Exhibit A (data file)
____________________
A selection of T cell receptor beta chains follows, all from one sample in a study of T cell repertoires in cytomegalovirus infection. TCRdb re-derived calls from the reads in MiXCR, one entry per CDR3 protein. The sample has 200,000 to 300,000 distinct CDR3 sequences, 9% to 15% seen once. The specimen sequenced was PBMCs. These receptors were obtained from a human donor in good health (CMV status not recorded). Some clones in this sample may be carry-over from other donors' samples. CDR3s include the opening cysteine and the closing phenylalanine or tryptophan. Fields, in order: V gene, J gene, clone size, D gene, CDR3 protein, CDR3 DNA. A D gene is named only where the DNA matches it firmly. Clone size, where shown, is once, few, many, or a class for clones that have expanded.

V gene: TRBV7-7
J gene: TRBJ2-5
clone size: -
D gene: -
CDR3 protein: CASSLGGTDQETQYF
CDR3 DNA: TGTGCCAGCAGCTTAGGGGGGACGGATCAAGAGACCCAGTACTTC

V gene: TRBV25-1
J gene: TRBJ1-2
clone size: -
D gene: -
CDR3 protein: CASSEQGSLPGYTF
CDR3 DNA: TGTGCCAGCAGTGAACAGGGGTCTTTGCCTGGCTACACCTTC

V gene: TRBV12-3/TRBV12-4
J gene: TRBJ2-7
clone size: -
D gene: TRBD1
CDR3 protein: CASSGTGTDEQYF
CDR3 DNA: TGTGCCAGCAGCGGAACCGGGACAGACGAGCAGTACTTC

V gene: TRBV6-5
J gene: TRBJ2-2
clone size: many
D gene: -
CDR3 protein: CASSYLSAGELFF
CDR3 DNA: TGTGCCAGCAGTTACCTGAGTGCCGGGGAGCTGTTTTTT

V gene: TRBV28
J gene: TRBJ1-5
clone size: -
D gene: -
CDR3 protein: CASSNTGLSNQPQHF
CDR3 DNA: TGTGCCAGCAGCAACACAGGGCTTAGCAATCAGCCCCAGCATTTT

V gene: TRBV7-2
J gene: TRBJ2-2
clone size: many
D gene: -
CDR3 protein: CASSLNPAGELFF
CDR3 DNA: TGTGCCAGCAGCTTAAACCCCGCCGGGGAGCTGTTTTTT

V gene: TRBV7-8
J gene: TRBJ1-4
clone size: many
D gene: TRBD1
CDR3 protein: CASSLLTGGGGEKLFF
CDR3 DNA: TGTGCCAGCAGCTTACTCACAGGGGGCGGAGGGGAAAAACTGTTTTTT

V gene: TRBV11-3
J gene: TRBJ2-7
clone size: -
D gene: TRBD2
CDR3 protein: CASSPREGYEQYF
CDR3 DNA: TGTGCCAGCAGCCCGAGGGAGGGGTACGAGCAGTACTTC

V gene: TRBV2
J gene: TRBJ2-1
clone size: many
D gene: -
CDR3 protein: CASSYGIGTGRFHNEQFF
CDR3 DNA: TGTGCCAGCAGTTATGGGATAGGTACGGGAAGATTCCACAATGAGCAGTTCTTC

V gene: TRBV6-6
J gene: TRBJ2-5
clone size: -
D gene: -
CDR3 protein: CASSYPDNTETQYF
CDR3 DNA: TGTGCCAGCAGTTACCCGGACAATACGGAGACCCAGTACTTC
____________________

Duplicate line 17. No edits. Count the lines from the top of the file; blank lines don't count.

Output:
D gene: TRBD1